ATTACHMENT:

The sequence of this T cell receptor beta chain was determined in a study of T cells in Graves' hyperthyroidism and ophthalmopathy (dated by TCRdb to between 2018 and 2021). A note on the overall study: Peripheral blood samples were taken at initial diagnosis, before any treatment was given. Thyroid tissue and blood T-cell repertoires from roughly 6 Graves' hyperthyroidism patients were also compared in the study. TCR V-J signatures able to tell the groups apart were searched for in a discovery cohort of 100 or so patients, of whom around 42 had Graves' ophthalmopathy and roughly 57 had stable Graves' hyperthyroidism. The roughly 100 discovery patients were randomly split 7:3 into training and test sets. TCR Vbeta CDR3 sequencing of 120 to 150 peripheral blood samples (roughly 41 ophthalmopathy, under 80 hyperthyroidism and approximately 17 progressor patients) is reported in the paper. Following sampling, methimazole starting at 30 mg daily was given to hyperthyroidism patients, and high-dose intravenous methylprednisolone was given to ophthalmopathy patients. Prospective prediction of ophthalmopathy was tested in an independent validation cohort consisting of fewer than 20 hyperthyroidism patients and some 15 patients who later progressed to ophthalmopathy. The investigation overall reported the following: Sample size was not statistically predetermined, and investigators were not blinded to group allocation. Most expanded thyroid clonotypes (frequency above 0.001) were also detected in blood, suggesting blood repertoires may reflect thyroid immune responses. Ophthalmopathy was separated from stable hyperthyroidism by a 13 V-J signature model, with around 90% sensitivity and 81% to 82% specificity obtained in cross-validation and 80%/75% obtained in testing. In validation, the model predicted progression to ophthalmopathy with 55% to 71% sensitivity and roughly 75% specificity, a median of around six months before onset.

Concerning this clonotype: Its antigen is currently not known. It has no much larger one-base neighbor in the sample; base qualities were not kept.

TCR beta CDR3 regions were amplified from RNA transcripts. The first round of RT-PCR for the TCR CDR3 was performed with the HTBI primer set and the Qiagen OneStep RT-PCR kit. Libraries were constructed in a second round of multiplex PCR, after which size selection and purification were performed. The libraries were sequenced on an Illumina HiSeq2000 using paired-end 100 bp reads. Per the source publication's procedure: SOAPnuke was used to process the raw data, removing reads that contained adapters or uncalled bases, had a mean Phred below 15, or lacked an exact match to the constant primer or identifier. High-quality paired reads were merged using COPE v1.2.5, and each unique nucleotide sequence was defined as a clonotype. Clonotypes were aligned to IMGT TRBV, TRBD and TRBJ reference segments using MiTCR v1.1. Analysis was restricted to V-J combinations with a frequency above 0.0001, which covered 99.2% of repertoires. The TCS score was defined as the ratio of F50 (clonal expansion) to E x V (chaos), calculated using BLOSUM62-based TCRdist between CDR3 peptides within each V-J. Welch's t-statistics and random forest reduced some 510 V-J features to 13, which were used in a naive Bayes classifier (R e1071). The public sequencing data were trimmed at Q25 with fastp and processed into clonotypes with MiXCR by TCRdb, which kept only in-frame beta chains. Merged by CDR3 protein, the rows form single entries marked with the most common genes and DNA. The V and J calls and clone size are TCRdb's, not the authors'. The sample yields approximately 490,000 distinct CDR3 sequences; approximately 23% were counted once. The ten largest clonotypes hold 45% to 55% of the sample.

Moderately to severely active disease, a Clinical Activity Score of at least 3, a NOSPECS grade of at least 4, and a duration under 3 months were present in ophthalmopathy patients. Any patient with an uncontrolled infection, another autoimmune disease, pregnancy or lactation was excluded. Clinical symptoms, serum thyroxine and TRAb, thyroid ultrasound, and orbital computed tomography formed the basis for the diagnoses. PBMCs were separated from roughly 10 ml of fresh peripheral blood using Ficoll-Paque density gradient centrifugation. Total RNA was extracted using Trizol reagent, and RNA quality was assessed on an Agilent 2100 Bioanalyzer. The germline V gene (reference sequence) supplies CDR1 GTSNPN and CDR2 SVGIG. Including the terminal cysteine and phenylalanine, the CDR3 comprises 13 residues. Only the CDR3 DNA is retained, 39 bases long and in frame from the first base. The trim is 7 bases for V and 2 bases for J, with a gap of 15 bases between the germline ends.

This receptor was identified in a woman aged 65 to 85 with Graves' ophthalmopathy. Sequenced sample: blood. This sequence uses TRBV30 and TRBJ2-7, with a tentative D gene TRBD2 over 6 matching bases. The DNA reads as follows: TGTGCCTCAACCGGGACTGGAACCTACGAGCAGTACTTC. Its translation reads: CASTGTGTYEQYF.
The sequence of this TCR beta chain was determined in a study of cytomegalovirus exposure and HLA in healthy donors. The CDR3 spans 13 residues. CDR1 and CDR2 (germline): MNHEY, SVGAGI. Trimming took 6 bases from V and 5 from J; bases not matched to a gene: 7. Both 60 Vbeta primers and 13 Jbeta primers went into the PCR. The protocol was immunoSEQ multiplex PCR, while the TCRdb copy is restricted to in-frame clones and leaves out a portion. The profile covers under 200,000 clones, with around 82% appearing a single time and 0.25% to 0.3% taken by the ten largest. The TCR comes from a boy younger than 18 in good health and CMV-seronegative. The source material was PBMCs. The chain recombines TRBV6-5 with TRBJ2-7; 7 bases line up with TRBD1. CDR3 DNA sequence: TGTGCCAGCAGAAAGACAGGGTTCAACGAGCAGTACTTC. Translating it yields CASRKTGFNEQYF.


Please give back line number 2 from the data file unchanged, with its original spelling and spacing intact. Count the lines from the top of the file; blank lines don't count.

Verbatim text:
Concerning this clonotype: Its antigen is currently not known. It has no much larger one-base neighbor in the sample; base qualities were not kept.